Elder Futhark Handout
I am now handing out a copy of the Elder Futhark sheet along with each rune’s basic information. Keep this sheet as a handy reference throughout the course. Schreiber’s corrections, which are provided on this sheet, will be discussed in the coming weeks when we cover each rune individually.

Note that the rune names in the second column are all reconstructions, and that you may well encounter variations of these names in the literature on runes, such as your textbook or on the internet. We will look at the reasons for this in more detail next year when we study the Younger Futhark and the Anglo-Saxon Futhork. For now, the reconstructions in the second column will be the official names we use in this course, so make careful note of them.



 As you can see from this table, the runes all consist of straight lines that are joined together at angles, with the angles usually at roughly 45°-55° or 90°. This is because runes were usually carved into either wood or stone with a knife or chisel, which did not lend itself to curved shapes as much as liquid ink applied to parchment or paper with a brush or quill.

Names and Meanings
You can see that all the runes are associated with a sound, as well as a name. The names give the runes meaning beyond the sounds they represent. However, the names are also connected to the sounds of the runes. If you look more closely at the table, you will notice that most of the rune names start with the sound that the rune represents. This is a deliberate connection. Scholars and runologists are still debating whether the runes were first associated with the names and then came to represent the sound, or if it was the other way round, but the connection between the two is undeniable.

You will also notice that not all rune names begin with the sound they represent. This is because certain sounds cannot stand at the beginning of words in the languages that first developed the runic writing system. We will be talking about the phonetic values of the runes in more detail next week.

As you can see from the table, some of the runes can be found in several forms or shapes. We will go into variants more closely in the coming weeks when we discuss the individual runes, but for now, please keep in mind that there are variations for some runes. If you do not identify a rune immediately, but it looks familiar, this might be one of the reasons.

One other possibility for an unfamiliar-looking rune is that it is a ligature. Ligatures are combinations of runes, where the two runes are combined into a single symbol with characteristics from each of its components. Ligatures are rarer than variants, but you may well come across them in your studies or further reading and we will be talking about them more in detail next year.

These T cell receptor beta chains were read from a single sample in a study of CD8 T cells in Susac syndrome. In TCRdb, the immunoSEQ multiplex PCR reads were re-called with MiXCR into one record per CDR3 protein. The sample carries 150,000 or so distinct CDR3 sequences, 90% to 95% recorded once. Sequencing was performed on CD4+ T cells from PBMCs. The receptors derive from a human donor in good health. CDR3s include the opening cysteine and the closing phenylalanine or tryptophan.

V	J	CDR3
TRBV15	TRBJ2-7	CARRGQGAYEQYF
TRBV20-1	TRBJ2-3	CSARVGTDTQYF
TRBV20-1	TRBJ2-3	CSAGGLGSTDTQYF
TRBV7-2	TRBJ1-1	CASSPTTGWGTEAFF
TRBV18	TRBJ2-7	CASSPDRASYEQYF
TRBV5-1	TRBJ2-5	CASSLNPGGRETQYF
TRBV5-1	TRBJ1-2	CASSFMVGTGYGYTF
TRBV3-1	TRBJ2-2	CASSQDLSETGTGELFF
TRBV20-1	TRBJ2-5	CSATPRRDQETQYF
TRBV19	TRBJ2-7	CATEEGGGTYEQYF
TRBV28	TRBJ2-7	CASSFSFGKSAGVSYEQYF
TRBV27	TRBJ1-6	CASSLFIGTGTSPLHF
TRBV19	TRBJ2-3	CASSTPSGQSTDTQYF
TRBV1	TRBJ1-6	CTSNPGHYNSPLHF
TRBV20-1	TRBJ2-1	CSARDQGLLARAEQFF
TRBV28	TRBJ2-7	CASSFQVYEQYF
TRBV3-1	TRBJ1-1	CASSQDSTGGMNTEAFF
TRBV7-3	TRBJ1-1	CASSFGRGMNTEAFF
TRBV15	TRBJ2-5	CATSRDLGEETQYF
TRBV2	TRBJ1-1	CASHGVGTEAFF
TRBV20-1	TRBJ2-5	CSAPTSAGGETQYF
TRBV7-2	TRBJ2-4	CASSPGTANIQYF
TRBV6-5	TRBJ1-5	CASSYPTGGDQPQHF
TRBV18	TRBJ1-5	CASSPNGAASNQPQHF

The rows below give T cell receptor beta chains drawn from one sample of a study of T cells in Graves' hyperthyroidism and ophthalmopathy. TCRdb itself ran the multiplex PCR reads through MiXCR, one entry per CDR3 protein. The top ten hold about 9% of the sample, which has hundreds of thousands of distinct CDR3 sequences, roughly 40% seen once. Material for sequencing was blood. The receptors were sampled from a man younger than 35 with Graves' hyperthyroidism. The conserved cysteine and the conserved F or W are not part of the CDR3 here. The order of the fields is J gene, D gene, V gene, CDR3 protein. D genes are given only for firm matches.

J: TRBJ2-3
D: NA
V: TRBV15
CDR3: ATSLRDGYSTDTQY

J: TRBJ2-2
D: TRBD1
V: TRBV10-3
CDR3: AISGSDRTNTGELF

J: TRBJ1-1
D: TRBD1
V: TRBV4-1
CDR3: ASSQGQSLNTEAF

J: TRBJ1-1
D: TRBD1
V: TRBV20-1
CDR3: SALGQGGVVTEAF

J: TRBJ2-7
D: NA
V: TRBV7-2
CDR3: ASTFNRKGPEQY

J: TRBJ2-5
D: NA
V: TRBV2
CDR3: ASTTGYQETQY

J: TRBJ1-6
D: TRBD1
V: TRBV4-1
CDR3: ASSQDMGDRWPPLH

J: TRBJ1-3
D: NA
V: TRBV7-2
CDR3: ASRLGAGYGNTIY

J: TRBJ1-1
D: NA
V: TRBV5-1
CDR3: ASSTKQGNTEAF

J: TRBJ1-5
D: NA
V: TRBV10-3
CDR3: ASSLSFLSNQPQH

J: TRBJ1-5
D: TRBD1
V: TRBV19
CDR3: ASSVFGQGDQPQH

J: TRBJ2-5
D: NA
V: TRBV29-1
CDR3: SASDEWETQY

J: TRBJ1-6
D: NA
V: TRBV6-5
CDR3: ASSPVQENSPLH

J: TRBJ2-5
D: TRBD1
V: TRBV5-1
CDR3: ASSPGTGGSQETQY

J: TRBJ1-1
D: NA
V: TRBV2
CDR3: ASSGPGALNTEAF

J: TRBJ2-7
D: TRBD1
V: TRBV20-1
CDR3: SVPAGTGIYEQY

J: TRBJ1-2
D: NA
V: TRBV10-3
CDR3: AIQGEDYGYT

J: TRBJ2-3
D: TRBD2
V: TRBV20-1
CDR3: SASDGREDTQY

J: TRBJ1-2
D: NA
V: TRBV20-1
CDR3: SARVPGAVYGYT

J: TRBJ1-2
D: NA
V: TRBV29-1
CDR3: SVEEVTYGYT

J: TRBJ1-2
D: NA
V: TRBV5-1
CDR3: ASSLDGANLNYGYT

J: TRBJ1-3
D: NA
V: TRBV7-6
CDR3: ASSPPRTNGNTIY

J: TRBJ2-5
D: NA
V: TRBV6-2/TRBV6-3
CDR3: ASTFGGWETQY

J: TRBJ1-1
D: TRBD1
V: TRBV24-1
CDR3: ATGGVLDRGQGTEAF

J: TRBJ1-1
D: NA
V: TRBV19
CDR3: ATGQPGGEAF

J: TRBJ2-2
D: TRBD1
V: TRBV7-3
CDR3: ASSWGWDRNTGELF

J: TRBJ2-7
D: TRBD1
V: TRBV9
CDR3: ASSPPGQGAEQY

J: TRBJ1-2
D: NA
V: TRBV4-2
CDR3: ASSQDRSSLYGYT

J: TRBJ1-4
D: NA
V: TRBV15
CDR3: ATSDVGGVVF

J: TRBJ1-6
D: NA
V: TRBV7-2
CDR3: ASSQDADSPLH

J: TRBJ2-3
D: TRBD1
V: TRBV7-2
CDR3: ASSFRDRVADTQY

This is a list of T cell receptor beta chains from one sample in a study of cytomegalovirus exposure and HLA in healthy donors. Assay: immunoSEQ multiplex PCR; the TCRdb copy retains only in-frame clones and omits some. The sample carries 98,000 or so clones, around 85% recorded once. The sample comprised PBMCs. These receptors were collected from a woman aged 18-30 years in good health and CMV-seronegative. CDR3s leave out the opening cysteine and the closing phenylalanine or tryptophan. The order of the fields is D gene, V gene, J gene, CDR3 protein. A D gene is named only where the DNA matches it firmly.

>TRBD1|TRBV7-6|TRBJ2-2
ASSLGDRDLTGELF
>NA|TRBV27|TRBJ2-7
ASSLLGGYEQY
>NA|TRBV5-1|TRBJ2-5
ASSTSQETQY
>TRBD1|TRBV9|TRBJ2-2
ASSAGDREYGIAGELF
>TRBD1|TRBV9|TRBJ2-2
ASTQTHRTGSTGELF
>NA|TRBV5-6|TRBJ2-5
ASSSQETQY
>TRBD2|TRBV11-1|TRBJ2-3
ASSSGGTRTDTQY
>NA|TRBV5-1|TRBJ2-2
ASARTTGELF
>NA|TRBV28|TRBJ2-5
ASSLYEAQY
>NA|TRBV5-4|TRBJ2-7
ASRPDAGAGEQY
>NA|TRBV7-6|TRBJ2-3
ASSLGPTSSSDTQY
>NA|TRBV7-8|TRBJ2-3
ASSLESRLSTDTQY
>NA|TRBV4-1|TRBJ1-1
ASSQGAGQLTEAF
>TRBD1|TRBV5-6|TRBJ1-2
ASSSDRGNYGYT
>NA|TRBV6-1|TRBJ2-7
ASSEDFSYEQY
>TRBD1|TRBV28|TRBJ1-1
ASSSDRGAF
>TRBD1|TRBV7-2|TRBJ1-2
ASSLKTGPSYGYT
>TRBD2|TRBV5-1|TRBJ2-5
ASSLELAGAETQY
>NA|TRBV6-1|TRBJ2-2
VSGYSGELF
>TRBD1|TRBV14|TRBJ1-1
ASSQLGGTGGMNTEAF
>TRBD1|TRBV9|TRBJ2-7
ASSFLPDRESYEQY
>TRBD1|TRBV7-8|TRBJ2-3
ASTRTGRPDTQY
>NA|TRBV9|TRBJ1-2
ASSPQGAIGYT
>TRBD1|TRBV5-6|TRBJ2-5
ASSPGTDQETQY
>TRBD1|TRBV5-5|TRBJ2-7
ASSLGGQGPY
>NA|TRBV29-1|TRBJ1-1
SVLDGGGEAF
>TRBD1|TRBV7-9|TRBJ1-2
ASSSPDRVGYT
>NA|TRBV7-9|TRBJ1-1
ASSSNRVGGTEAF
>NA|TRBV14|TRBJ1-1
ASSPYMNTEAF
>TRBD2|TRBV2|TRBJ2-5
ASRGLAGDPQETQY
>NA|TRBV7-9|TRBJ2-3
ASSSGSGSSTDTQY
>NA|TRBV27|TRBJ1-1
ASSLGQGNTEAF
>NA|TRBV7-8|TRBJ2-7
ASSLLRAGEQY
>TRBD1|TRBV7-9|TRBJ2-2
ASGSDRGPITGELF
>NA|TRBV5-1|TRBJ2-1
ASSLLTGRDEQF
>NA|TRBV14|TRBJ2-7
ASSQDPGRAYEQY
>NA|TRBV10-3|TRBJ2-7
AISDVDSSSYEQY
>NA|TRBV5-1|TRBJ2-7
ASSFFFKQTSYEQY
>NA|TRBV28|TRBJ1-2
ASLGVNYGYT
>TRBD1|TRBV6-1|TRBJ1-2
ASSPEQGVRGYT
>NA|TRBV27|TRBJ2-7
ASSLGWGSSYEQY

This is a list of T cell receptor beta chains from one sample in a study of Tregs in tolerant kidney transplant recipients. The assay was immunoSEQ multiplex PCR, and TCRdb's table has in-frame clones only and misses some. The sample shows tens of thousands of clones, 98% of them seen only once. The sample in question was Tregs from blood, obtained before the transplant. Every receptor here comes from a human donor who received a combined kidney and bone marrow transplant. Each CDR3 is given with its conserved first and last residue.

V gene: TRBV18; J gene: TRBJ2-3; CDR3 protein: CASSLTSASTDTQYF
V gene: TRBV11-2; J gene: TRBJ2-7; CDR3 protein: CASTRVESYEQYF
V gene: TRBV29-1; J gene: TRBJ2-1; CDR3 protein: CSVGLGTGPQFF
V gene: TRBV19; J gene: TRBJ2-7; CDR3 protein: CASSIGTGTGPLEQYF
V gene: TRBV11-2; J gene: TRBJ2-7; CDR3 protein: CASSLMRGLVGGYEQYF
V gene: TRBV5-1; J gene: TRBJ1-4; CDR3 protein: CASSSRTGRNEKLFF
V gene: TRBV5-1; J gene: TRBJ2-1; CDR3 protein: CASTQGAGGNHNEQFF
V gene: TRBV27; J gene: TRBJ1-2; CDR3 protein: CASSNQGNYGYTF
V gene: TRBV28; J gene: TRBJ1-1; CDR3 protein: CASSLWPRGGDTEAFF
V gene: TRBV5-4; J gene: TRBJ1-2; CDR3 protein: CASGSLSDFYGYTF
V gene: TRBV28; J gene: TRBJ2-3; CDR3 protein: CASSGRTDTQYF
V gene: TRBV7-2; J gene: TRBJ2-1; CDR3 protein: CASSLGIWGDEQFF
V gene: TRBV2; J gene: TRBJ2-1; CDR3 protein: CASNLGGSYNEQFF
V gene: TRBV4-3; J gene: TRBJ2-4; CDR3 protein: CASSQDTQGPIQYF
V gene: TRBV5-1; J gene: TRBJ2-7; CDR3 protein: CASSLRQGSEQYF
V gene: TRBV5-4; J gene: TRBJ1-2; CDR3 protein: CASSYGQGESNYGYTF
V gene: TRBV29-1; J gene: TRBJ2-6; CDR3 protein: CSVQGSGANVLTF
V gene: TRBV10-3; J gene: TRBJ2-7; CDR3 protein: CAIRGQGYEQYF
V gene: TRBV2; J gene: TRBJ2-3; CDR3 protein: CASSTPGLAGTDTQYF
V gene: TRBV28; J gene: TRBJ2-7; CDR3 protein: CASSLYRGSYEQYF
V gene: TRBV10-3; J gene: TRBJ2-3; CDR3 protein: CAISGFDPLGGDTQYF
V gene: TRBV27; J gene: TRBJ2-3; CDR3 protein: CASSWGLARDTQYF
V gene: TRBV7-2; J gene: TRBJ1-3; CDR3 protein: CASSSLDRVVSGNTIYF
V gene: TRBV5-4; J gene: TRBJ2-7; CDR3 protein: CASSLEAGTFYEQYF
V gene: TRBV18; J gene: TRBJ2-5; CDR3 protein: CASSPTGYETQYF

With that, we have come to the end of today’s lesson. For your assignment today, you will have a quiz on the history of the Elder Futhark. I hope to see you all back next week.

Futhark: The runic equivalent of the word “alphabet”, derived from the sounds of its first six letters.
Ideogram: A symbol that represents an idea or concept.
Ligature: A combination of several runes that looks like a single letter, constructed from parts of all the components.
Phonetic script: A writing system that is based on the sounds of speech/language, representing each sound with a specific symbol.
Reconstructions (linguistic): Words that have been reconstructed back to their probable original forms based on later versions of the language.
Runic script/Runes: Marks or letters of mysterious or magical significance. This year we will be focusing on those developed in the Northern Germanic cultures around the 2nd century CE
Schreiber’s corrections: The standardised magical meanings of the runes based on Sofia Schreiber’s work.
Variants: Symbols that are similar to the standard symbol for the rune that you might come in contact with while reading. While these symbols have the exact same meaning at the standard rune, small aesthetic or stylistic changes may be present.

Original lesson created by Professor Genesis Starfight
Image credits:
Table: (with corrections)

Have you ever come across strange markings in old, worn books and wondered what they said? Do you have a love for languages and writing? Would you like to learn some of the world’s oldest magic? The study of Ancient Runes is a course concerning itself with ancient magical scripts from around the world, their history, their linguistics, and the spells they were used to compose. This year, prepare to enter the world of the Nords, the councils of the magi, and the halls of Valhalla.